sometimes a mask is needed that does not leave out any of the structure, in
which case a low threshold (e.g. 0.1) can be better. We also binarise the mask
-bin command in
fslmaths, to make all
voxels within the mask have a value of 1. In this case we will choose a high
threshold in order to get a mask where we are very confident that each voxel
in the mask is within the hippocampus. This can be done with:
fslmaths LeftHippMaskFunc -thr 0.9 -bin LeftHippMaskFuncBin
Load the resulting image into FSLeyes and compare it to the original, pre-thresholded version in the functional space.
There are many possible ways in which a mask can be used (e.g. getting average statistical values) but as an example will we calculate the average timecourse of the fMRI within this mask. This is done with the command:
fslmeants -i ../filtered_func_data -m LeftHippMaskFuncBin
which will output a column of numbers, representing the timecourse of the average signal intensity (of the pre-processed fMRI data) within this mask. We won't do anything with this for now, but such calculations can be very useful in all sorts of situations.
The main point of this exercise was to see how to transform your own masks
(or images, as the only difference is skipping the thresholding and binarising
steps) between spaces. For functional studies you can often do similar things
with the tool
Featquery but it is not as flexible and generally
useful as being able to process things yourself.
A new functional imaging technique that is becoming more popular is 'multiband imaging'. Multiband imaging allows people to acquire functional images more quickly, allowing more volumes in the functional 4D file for more statistical power, or shortening functional scanning times. Many of you might be using multiband data for your own imaging projects, so here we have an optional section to demonstrate how we can optimise registration of multiband scans.
Because multiband images are acquired very quickly, they can have low contrast between grey and white matter. Therefore, to aid registration we can add an additional high-contrast image to our registration between functional and standard spaces. This high-contrast image is usually one of the first few scans ('pre-saturation' scans) acquired in a multiband sequence, which are usually discarded before functional analysis. In every other way it matched the functional scans used in the analysis, so it is a perfect match to the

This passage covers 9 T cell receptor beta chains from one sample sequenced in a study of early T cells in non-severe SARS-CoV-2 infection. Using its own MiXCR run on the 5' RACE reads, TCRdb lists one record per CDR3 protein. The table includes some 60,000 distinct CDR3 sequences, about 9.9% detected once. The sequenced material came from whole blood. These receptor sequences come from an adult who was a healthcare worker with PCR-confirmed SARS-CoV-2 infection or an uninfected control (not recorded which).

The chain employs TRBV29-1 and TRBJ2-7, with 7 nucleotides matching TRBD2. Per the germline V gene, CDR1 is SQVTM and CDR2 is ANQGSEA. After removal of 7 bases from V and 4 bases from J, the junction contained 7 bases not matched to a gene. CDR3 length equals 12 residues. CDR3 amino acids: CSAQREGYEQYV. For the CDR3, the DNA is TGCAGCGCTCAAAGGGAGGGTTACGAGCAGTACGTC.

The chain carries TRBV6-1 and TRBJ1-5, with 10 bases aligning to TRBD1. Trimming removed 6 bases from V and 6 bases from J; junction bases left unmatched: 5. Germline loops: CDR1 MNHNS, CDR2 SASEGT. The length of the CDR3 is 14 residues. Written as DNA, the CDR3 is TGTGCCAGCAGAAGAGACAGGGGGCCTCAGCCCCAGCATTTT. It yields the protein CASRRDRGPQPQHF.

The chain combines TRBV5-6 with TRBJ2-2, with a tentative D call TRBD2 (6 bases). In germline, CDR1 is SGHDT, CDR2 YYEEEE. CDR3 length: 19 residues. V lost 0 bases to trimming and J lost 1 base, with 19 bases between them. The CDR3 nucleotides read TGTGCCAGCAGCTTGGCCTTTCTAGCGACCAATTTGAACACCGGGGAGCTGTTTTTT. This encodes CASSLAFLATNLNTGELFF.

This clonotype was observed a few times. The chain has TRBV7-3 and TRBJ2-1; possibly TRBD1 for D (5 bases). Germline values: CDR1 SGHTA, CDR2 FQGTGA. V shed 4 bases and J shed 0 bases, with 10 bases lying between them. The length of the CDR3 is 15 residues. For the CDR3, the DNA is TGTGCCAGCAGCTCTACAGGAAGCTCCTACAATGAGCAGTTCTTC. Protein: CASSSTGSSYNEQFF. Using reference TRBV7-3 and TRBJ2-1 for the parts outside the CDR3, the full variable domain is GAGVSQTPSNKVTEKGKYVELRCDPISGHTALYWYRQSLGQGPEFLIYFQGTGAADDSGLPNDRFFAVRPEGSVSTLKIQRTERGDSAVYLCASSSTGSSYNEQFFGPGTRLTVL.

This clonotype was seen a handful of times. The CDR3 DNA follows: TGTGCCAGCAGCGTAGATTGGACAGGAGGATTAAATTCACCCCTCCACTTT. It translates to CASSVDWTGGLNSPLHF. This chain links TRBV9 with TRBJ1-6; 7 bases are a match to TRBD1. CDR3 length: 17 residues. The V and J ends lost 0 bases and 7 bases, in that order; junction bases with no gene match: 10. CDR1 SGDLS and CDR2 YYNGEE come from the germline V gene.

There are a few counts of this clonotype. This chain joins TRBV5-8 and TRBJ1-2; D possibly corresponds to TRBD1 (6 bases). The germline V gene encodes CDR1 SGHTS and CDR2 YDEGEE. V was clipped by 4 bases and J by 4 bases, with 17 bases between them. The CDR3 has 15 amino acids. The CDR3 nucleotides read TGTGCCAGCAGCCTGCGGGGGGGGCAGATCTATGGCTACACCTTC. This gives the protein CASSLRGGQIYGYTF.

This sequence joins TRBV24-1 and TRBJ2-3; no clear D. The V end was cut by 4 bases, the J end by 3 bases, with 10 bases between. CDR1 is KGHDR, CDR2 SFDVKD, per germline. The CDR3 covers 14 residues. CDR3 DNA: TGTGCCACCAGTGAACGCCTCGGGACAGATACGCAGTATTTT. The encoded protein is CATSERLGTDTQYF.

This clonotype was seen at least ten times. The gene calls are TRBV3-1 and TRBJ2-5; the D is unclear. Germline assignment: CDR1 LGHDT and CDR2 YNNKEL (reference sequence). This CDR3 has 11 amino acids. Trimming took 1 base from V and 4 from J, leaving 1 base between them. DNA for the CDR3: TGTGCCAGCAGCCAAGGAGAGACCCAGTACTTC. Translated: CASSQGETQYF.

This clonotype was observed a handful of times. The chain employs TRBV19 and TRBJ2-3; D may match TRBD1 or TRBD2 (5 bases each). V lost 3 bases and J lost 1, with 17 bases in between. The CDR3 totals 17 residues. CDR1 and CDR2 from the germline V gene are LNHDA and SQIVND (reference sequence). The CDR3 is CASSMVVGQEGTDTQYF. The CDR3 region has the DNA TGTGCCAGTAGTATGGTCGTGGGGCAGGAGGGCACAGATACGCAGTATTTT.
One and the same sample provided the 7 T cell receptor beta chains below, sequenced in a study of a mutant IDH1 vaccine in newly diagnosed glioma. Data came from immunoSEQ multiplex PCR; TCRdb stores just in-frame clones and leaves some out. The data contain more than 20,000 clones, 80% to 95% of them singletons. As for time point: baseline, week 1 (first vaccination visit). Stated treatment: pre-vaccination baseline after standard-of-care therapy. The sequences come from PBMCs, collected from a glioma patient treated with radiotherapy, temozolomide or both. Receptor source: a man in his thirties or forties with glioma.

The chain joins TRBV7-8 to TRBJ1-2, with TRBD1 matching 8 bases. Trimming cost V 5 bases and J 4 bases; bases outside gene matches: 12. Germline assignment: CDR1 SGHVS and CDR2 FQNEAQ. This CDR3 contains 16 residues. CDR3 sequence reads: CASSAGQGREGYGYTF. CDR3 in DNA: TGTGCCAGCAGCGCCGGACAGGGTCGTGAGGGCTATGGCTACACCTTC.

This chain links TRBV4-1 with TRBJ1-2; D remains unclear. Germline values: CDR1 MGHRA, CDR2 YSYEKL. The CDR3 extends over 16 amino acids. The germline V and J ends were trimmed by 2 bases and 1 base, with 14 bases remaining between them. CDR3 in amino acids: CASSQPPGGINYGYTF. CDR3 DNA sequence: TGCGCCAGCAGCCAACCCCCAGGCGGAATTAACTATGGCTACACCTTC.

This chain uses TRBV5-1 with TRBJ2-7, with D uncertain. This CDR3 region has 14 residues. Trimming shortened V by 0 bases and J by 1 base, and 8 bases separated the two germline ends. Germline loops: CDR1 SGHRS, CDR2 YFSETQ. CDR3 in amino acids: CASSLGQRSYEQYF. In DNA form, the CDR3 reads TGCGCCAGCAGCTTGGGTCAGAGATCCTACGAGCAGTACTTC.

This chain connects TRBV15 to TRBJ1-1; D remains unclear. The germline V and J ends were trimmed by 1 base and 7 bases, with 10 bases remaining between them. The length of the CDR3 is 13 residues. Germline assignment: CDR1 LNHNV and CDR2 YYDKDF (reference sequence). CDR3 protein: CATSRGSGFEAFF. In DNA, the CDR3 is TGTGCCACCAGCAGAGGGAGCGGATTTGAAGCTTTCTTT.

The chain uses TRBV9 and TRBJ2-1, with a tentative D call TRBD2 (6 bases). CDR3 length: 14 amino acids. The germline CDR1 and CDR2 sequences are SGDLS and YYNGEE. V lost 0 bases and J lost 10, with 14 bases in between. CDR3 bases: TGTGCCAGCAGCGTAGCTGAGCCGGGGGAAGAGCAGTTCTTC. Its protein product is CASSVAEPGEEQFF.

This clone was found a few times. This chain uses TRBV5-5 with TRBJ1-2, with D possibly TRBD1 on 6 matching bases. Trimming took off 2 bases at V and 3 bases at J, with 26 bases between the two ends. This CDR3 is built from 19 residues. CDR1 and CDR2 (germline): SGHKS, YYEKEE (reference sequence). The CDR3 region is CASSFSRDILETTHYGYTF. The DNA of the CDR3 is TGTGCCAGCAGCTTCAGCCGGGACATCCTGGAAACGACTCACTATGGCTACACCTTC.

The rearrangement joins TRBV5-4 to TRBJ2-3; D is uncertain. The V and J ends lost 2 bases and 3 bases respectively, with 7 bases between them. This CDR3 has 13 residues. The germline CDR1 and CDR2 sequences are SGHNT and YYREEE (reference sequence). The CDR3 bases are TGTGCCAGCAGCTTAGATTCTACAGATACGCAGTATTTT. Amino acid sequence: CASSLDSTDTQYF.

FUNC.nii.gz image, just with greater contrast between tissues in the brain. Note that registration of multiband data does not require this step to run, but it is recommended to use this intermediate contrast image for improved registration of multiband images.
Move into the
cd ~/fsl_course_data/registration/multiband_data/ ls
This directory contains the following images:
If you are short on time you can open the example registration web report to have a look at this registration, and note how the intermediate step helps the functional to structural registration:
firefox example_multiband_reg.feat/report_reg.html &
Note that the registration from
highres is now split into two parts. The first transforms from
example_func to the high-contrast volume (referred to as
initial_highres). The second transforms from the high-constrast volume to
If you want to try running this registration yourself, open a new FEAT GUI by typing
Feat & in the terminal. Change the drop-down list to Preprocessing and enter the
MULTIBAND_FUNC.nii.gz image in the Select 4D data input. Now go to the Pre-stats tab and click the B0 unwarping button. Fill in the information as follows (note that not all scan information is the same as before so follow the instructions carefully):
FMAP_RADS(select this using the file browser that the folder icon opens)
FMAPS.txtfile here, remember to ask your operator and divide by the acceleration factor).
All other parts of this tab can be left with their default settings. In the Registration tab, now click on the Expanded functional image button. Open the file browser and select
CONTRAST_FUNC.nii.gz. Note that registration does not require this step to run, but it is recommended to use this intermediate contrast image for registration of multiband data. Select
STRUCT_brain.nii.gz as your Main structural
image. Make sure you turn the non linear option OFF so that you save some time here. Go back to the Data tab, and rename your output (in the Output directory section) to something like "
test_reg_multiband". Check all your options and press the Go button at the bottom again. This should start up a new web browser tab with the progress of your new FEAT run. Note how the extra registration step is now included in the report. Feel free to load any of the registration steps into FSLeyes to explore these in more detail.